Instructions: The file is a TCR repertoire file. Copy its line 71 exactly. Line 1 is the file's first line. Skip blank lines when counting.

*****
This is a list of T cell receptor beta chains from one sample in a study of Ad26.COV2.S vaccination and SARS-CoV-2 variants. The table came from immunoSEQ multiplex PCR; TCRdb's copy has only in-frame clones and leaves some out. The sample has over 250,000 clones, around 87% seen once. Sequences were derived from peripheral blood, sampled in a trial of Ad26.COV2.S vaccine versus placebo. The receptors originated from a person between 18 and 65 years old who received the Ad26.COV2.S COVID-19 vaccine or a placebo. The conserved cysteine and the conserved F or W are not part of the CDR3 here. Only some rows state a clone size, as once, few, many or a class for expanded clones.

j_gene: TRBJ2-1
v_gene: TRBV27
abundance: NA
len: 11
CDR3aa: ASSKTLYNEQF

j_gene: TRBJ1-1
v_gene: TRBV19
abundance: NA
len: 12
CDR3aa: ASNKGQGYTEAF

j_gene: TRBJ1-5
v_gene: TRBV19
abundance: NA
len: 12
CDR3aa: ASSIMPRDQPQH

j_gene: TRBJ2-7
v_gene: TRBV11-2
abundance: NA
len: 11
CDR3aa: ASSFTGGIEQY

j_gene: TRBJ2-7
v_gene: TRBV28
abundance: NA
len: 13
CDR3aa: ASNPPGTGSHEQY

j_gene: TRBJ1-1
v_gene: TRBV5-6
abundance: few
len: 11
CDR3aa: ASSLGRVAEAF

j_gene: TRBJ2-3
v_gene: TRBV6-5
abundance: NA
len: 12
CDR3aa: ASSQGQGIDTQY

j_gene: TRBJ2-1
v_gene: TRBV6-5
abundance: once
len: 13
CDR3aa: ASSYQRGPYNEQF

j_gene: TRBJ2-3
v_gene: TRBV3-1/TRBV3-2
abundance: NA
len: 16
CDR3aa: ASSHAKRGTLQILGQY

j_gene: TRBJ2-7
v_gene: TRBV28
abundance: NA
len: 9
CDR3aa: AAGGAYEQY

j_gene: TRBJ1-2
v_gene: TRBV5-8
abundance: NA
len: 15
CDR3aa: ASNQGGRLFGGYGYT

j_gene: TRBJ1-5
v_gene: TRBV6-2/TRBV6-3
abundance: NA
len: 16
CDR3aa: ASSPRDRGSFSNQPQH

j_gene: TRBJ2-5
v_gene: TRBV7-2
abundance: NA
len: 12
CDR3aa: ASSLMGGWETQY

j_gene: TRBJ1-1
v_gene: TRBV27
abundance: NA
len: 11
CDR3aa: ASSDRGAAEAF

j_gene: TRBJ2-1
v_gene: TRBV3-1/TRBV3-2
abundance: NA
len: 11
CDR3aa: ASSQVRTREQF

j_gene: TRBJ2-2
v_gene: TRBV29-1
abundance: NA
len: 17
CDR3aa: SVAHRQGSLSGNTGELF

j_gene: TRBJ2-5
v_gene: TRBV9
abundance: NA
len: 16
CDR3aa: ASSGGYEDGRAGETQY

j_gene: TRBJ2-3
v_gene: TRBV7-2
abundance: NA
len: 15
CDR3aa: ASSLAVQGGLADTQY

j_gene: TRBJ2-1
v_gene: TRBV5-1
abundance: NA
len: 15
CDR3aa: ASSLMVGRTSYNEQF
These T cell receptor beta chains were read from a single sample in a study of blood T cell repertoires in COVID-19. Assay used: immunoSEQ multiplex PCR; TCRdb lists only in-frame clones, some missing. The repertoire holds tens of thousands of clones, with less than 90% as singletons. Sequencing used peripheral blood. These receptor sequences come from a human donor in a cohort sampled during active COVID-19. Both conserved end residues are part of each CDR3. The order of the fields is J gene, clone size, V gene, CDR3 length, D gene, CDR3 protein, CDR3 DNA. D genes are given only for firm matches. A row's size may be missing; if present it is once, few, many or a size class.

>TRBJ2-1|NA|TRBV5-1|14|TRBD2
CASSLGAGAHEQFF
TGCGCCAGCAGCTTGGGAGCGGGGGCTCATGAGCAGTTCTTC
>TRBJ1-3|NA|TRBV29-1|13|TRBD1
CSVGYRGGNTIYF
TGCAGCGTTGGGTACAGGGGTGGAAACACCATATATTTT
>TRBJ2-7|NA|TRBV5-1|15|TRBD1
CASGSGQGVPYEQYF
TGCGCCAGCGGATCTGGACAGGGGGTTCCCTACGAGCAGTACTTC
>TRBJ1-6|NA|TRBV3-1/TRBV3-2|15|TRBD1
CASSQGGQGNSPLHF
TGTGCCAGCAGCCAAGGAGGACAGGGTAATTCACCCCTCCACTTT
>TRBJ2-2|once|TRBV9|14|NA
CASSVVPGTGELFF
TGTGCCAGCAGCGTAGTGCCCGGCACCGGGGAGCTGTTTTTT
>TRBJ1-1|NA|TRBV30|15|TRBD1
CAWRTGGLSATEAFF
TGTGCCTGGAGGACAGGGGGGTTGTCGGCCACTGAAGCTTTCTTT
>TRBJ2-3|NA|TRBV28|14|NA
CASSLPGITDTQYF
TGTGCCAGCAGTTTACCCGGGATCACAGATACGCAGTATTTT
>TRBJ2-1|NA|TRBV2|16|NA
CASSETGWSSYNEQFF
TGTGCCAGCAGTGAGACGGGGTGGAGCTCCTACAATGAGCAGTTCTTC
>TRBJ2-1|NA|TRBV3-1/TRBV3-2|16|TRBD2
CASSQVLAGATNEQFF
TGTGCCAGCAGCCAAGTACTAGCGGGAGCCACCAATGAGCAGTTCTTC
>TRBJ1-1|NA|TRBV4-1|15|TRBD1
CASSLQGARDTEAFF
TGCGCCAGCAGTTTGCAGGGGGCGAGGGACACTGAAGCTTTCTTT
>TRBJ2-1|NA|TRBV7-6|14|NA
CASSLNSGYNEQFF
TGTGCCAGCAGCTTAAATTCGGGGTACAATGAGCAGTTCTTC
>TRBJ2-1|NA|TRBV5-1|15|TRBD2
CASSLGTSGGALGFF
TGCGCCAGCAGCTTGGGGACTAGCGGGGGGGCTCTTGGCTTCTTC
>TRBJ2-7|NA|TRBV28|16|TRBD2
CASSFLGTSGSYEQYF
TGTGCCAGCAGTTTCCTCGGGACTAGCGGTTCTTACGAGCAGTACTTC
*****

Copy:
CDR3aa: ASSDRGAAEAF